Tuesday, April 24, 2007
get your motor runnin'
One day, my car will get onto the inside of Portland Int'l Raceway and see some action. Until then, it will wait with baited breath. Photo by Doug Bonham.
It's no secret at all that I love sports. And another fact for sports fans is that, oftentimes, what inspires a young man or woman to follow sports is a link from a parent - I'm partially a baseball fan because it came from my dad, just as my dad was a baseball fan because his dad was. For many Americans this comes for basketball, football, or baseball...not as often does it come up for auto racing.
There are two hobbies I've had for longer than I can literally remember: cars and auto racing, and video games. When I go to races now and see fathers with their little sons, who have great big earphones to protect their ears, I get both nostalgic and a little jealous - nostalgic, because I remember when that was me, and jealous because I wish I had that sweet ear protection back in the day; I just had ear plugs, which rarely worked (now, though, I go au natural. Ear plugs are for wusses).
It was over 100 degrees, and a Saturday after a week of 100-degree days, but I still loved seeing the ALMS last year. Shame I was one of about 20 people there. Photo by Doug Bonham
As with many other aspects of my life, my relationship with auto racing rotates around an axis of love and hate. I love the American Le Mans Series and Champ Cars; I hate that they draw about as well as a Vanilla Ice cover band. I love following Formula 1 racing from around the world, but hate how much it costs: not only in even dreaming of traveling to a race, but in how much digital cable costs to receive the network that carries F1 in the US, SPEED Channel (strangely, it's on basic cable both on the Oregon coast and in the Columbia River Gorge; yes, both my grandparents have SPEED, while I don't. SHIT).
This means I turn into something of a junkie when it comes to watching actual racing on TV. I knew the Champ Car race was going to be on ESPN Sunday afternoon, but it started earlier than I thought it would; when my roommates (flipping between baseball, playoff basketball, and bad movies on TNT and Comedy Central) hit ESPN and the race, I went berserk. "LEAVE IT HERE" I almost screamed, foam spewing out and hitting the screen and my roommates.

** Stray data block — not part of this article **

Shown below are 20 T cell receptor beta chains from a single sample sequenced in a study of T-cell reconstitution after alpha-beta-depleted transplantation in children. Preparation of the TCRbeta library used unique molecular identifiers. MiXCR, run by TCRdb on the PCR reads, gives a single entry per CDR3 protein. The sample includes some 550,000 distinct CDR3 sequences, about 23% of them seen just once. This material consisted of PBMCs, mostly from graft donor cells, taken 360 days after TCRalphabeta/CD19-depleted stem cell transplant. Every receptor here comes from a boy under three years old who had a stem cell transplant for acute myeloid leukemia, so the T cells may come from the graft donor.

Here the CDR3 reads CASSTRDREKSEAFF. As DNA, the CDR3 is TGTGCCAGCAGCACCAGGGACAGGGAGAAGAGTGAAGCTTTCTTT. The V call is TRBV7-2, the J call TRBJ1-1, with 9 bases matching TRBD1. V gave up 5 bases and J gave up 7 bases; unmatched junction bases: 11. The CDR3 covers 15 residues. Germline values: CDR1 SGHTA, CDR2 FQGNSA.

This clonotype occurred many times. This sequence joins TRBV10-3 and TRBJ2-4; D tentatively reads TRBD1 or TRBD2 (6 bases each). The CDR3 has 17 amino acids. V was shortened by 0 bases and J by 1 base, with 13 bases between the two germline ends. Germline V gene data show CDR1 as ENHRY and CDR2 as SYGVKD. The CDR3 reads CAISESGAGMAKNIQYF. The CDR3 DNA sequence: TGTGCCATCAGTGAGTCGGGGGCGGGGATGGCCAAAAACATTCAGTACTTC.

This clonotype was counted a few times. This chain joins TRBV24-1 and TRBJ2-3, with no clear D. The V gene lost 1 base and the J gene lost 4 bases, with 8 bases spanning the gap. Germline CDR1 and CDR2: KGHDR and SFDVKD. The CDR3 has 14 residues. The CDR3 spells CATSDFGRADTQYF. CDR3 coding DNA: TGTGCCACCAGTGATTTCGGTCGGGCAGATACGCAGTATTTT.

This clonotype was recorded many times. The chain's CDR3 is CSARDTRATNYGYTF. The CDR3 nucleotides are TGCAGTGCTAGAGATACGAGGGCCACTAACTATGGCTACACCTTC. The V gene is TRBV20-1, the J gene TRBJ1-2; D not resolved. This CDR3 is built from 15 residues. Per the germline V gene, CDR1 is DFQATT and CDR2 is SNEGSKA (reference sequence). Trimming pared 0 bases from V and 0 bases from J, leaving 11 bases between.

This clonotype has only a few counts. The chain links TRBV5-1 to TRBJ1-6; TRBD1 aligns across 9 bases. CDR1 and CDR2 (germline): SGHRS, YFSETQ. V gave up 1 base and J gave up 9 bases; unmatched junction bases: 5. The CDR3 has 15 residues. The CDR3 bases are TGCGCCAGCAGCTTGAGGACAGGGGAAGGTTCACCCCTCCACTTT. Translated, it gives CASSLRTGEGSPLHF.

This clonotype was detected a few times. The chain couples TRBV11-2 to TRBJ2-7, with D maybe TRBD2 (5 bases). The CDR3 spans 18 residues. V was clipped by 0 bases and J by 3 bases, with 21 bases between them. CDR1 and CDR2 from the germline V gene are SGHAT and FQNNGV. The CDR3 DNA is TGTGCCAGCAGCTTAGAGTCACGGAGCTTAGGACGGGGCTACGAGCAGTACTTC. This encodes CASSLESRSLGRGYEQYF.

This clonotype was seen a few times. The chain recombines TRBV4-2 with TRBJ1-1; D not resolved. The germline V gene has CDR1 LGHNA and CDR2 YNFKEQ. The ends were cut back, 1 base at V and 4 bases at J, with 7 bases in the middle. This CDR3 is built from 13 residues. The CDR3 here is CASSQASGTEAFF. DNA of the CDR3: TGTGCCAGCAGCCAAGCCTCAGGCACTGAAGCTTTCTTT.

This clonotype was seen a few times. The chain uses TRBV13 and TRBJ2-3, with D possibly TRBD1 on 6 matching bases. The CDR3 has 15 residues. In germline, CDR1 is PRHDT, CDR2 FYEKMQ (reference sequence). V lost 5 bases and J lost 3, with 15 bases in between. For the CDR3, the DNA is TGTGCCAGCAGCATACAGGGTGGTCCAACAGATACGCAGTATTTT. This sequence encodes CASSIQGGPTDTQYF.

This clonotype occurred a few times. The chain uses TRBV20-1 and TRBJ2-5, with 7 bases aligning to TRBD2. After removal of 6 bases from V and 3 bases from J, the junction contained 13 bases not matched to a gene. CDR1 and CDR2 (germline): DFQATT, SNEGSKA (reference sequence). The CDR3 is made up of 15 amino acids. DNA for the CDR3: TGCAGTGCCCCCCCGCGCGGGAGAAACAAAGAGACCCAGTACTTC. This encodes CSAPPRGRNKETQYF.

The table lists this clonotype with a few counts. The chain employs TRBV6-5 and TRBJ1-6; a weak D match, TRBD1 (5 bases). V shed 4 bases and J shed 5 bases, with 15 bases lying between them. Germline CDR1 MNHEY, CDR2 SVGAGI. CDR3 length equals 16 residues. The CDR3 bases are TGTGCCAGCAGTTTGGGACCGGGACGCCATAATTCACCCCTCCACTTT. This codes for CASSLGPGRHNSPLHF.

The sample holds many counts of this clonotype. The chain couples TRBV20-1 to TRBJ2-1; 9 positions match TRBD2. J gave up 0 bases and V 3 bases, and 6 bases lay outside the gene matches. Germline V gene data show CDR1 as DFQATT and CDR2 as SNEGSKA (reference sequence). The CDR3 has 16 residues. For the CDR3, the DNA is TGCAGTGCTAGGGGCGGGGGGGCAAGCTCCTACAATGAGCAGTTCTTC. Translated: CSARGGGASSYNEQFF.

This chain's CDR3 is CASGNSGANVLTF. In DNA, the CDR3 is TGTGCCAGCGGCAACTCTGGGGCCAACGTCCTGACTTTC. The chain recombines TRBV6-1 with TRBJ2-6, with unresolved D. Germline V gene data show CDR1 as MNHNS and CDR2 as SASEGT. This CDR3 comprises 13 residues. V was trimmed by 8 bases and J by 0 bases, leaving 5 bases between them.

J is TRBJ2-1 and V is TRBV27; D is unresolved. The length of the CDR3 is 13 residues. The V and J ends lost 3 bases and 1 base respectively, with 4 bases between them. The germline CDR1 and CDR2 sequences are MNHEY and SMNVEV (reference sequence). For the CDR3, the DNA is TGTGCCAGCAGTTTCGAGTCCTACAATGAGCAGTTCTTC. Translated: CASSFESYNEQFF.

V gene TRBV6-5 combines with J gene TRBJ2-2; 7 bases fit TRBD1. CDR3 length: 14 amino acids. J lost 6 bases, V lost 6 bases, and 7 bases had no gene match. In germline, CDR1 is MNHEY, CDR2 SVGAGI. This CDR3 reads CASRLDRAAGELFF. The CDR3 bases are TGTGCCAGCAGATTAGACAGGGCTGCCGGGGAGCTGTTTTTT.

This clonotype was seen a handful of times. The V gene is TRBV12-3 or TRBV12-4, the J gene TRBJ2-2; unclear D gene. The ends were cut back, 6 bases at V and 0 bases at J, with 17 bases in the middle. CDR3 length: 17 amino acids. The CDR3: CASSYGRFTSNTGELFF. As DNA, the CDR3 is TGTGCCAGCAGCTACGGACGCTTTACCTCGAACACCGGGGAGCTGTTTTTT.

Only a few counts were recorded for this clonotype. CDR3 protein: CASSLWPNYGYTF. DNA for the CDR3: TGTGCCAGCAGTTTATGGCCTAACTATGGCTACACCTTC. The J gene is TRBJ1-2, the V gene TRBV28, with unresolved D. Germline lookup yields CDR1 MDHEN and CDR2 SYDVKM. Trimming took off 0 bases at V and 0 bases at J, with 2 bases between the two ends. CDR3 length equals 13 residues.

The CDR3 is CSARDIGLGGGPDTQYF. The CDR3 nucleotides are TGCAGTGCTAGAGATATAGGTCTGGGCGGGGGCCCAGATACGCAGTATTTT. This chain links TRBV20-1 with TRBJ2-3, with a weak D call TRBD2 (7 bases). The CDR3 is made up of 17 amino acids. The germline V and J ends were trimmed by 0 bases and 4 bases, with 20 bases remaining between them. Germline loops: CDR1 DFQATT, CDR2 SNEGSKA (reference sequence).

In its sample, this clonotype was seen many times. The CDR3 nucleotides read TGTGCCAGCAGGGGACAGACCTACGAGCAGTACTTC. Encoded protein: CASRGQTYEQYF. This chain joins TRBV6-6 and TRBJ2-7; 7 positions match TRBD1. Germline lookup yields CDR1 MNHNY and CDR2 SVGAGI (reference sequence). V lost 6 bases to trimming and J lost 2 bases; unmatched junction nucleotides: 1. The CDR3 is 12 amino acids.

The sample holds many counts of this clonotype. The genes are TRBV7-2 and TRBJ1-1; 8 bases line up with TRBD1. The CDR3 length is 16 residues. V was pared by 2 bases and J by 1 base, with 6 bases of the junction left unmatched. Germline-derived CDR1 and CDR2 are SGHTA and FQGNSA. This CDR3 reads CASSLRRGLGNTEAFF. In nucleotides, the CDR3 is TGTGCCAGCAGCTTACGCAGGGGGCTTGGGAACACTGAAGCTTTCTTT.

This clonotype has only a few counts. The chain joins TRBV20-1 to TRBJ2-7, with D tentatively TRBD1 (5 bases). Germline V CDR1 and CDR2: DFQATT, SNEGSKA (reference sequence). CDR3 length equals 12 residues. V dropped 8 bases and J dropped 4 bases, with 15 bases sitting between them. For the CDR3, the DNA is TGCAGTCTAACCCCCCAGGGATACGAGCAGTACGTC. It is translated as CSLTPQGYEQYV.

of course they didn't understand. To them, and many of the uninitiated masses, auto racing is simple: how hard is it to drive a car around a track? Well, it's pretty damned difficult to do that for nearly two hours and do it quickly, but that's another argument. The aesthetics to watching racing are a bit more subtle; it's not as immediately rewarding, but watching a really good battle for position is as rewarding as anything else in sports. Much like with soccer, it's not the frequency of actual scoring (or passes) that matters, it's the build up: watching two drivers (or more sometimes) dicing for position before a decisive pass is attempted.
this is one of two legs upon which I stand and loathe NASCAR: passing is cheapened to the point where it is unrewarding and almost counter-productive to watch a full NASCAR race. The other leg is its horrible spread of commercialization; F1 handles their commercial side much better, while involving as many (if not more) blue-chip companies in the process. NASCAR is the carnival-caller mentality blown up ad naseum, which the NFL suffers from as well to a certain degree.
I still harbor dreams of doing some amateur SCCA autocrossing and light-caliber racing with my own car at a later date, but that's almost going to be another lifetime from now. Until then, though, I will follow auto racing with the eye of somebody mature enough to understand politics and savvy enough to understand the subtleties of the sport, while maintaining the wide-eyed youthful enthusiasm I've had ever since I first stepped foot at Portland International Raceway with my dad to see the Indy Cars.